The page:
Nick Duncan considers it a sign of respect that opponents still defend him so tightly.
The senior basketball player is fourth all-time in made 3-pointers in Boise State history with 224. The 6-foot-8 Australian is a career 36.1 percent shooter from deep. But in seven games since hitting 4-of-7 threes in a 77-66 win over San Diego State, Duncan is 9-for-48 from behind the 3-point line, including a 1-for-8 performance against Utah State on Saturday.
In the first 15 games of the season, Duncan had seven games where he hit three or more 3-pointers. In the last seven games? None.
The Broncos (15-7, 8-3) sit atop the Mountain West standings going into Saturday afternoon’s home game against Air Force (10-14, 3-8), but Duncan is admittedly struggling. And he’s trying everything he can to stay positive as he attempts to regain his shooting touch.
“I must be the best 18-percent shooter there is because I don’t get left open much,” Duncan said.
Duncan is taking extra shots before and after practice, more than at any other time in his Boise State career. As he thinks about his slump and tries to remedy it, the senior has reached a conclusion: he’s adding to the problem by dwelling on his misses.
Rather than shooting, Duncan says he’s aiming. Instead of taking short jumpers or driving into the lane, Duncan is determined to make the 3-pointer that breaks the slump. He has attempted only five field goals from inside the 3-point line over the last seven games.
Duncan has tried everything he can to break the drought, and is attempting a career-high 6.6 threes per game this season. He knows he needs to keep shooting, he’s just having trouble staying out of his own head when the shots aren’t falling.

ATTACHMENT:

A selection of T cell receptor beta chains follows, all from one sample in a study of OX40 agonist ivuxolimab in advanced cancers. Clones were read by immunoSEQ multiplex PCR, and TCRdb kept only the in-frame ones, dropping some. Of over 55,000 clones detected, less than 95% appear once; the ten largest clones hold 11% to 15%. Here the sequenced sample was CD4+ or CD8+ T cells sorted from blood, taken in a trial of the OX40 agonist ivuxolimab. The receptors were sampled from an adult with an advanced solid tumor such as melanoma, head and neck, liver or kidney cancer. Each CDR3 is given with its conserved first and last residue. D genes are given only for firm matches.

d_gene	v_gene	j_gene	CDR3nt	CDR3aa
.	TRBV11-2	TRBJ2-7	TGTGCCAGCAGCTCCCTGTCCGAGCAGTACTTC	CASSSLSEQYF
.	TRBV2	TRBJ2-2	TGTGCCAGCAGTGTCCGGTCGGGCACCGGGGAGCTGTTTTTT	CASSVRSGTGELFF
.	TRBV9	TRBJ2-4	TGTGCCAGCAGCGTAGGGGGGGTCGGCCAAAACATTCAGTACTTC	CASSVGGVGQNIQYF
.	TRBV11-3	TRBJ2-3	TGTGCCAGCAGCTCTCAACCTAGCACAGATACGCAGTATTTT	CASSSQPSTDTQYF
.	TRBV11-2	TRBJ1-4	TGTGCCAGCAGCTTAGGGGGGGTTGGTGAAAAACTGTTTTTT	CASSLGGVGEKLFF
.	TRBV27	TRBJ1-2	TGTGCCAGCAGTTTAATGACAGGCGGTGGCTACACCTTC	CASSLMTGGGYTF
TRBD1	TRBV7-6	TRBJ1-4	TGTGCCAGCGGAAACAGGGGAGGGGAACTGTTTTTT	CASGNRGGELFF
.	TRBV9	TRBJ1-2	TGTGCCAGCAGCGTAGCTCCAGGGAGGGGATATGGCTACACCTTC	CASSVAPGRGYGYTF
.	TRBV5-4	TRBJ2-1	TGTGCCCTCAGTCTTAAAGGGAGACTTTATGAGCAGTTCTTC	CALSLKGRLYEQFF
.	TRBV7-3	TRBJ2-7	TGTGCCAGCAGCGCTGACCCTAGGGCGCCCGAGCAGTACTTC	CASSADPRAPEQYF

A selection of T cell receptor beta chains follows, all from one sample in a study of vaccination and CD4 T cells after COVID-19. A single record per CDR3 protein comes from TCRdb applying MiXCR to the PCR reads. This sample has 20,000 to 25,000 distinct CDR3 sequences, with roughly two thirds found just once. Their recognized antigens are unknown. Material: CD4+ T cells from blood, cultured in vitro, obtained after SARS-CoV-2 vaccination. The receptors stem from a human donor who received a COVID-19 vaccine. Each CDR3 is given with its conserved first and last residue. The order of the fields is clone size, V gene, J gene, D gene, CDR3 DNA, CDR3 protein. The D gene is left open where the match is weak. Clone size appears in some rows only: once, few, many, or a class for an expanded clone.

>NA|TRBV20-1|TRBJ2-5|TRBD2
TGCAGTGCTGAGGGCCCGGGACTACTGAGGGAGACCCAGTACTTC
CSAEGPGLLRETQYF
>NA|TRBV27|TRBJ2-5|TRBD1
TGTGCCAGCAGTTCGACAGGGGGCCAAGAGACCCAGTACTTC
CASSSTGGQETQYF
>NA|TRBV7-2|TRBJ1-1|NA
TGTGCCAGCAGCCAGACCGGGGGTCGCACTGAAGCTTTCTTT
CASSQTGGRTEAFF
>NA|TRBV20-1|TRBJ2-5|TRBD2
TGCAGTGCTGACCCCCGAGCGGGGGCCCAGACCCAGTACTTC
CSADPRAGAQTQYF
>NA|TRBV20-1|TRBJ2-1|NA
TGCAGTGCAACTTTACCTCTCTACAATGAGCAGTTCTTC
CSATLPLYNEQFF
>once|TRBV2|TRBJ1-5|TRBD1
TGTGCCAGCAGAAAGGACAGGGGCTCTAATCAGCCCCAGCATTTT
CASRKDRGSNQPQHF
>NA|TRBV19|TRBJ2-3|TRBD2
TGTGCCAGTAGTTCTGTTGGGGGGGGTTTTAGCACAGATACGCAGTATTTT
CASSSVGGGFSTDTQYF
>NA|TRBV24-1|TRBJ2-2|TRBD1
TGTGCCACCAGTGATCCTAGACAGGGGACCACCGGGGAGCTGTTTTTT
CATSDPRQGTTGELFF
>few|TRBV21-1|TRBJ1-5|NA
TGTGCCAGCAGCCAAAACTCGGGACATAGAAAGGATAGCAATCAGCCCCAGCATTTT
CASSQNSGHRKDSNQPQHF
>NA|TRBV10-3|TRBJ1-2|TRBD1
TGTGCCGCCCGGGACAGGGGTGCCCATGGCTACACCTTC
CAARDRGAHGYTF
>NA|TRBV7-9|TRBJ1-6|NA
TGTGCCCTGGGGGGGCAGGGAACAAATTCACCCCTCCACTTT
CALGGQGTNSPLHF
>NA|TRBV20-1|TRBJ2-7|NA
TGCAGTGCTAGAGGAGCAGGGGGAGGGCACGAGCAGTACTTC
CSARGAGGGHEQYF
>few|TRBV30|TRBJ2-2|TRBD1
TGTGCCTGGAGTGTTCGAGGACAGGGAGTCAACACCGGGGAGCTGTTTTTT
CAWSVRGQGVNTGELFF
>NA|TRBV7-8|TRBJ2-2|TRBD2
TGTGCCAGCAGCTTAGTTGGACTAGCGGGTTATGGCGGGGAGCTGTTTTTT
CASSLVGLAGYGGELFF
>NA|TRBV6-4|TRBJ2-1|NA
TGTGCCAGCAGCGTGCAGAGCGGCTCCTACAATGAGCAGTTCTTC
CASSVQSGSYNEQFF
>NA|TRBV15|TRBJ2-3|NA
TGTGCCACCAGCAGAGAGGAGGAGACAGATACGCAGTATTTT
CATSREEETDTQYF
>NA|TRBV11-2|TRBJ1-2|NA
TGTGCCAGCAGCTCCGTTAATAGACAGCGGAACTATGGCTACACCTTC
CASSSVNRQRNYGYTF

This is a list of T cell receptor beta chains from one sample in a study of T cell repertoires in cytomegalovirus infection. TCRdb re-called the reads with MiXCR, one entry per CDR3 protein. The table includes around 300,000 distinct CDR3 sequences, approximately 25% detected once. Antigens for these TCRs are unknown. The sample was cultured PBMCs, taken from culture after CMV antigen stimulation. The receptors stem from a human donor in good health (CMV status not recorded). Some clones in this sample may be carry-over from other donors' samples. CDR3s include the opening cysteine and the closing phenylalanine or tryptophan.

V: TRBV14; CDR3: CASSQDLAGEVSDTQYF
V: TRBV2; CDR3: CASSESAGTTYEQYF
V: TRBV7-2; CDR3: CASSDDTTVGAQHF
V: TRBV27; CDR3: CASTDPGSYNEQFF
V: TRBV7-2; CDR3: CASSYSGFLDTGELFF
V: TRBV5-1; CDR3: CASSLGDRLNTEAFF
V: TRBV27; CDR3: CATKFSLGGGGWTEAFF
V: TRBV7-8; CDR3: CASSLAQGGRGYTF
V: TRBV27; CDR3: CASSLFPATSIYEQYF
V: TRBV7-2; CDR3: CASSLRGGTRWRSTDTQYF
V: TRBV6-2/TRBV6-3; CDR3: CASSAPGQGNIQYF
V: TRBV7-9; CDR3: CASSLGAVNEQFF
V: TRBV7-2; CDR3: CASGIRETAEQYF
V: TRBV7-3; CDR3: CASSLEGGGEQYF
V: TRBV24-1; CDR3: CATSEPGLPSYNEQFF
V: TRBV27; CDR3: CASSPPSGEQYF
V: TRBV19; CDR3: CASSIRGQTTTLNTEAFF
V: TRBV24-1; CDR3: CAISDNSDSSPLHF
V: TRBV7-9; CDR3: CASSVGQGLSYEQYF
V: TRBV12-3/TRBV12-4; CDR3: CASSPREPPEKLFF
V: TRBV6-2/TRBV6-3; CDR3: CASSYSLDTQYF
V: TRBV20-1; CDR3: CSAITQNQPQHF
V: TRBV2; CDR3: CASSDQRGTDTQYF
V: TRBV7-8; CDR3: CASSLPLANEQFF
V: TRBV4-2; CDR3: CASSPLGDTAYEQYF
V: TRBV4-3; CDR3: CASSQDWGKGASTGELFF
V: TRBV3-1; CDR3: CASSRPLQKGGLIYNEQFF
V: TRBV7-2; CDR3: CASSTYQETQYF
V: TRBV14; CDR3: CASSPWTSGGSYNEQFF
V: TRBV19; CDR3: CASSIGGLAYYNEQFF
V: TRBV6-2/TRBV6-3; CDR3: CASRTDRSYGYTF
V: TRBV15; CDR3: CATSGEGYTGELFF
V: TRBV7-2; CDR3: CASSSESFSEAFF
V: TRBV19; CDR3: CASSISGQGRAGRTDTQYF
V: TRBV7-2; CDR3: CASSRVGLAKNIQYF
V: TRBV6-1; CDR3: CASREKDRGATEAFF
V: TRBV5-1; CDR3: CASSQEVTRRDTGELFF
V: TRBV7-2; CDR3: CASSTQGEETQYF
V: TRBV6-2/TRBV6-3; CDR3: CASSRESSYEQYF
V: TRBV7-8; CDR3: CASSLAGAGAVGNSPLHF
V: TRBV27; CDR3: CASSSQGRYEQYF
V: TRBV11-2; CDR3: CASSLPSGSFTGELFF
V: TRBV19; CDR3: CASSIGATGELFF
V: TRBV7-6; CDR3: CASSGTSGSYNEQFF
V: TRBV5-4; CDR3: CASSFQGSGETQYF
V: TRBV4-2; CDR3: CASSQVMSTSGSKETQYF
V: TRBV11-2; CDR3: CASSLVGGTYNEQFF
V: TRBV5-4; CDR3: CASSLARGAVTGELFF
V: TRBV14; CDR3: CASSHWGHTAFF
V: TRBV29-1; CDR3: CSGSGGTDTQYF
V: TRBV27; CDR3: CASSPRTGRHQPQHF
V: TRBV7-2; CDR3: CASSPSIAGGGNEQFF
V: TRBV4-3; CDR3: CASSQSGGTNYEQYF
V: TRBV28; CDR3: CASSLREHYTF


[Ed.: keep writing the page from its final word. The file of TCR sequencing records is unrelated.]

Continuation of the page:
“It’s been on my mind, and I think that’s part of the reason I keep getting in a slump. Probably just focusing on it too much. Every time I get the ball, I’m hoping it goes in,” Duncan said. “I’ve probably been focusing on it a little too much, just trying to get that one (3-pointer) in instead of looking at other areas to shoot.”
To his credit, Duncan has not let his lack of shot-making impact other areas of his game. He’s still rebounding, passing, playing defense and leading his young teammates. If he’s just shooting and missing threes, he doesn’t believe he’s helping anyone.
Head coach Leon Rice knows how valuable Duncan is to the team.
“Nick cares about the team, and Nick does a lot of intangibles. But I think anybody that’s been around Nick for a while knows that ... (his shooting) will come,” Rice said after a Jan. 31 victory at Colorado State. “I have faith in Nick.”
And while his shot isn’t finding the bottom of the net at the moment, Duncan still has the confidence to keep shooting. As long as he isn’t worried about the ones that don’t go in, Duncan knows the best way to make shots is to keep taking them.
He learned that lesson as a sophomore when he endured a 1-for-21 slump over a three-game stretch.
“(You can’t) worry about if you’re going to miss it. If you miss, you miss it. Just shoot the next one,” Duncan said. “I still have to be confident to shoot it, even if it’s not going in.”
Despite Duncan’s struggles, Boise State has surged to the top of the Mountain West standings due to the contributions of junior Chandler Hutchison, sophomore Paris Austin and senior James Reid. The fact the Broncos can win games with Duncan shooting 18 percent from 3-point range is a testament to the growth of the team.
That gives him the confidence to keep shooting, as he knows his teammates can pick up the slack.
“I love this team because they always have confidence in me,” Duncan said. “We’re winning. Just imagine if I was actually hitting shots?”
Boise State’s game against Air Force starts at 4 p.m. Saturday on ROOT.
Through 15 games this season, Boise State senior forward Nick Duncan was shooting near his prior career 3-point percentage of .376. He has put up attempts at about the same rate since a Jan. 7 home win over San Diego State, but he makes them half as often. (Before and After are relative to Jan. 7):
Effective FG pct.
True shooting pct.
Points per game
Rebounds per game
Assists per game
Minutes per game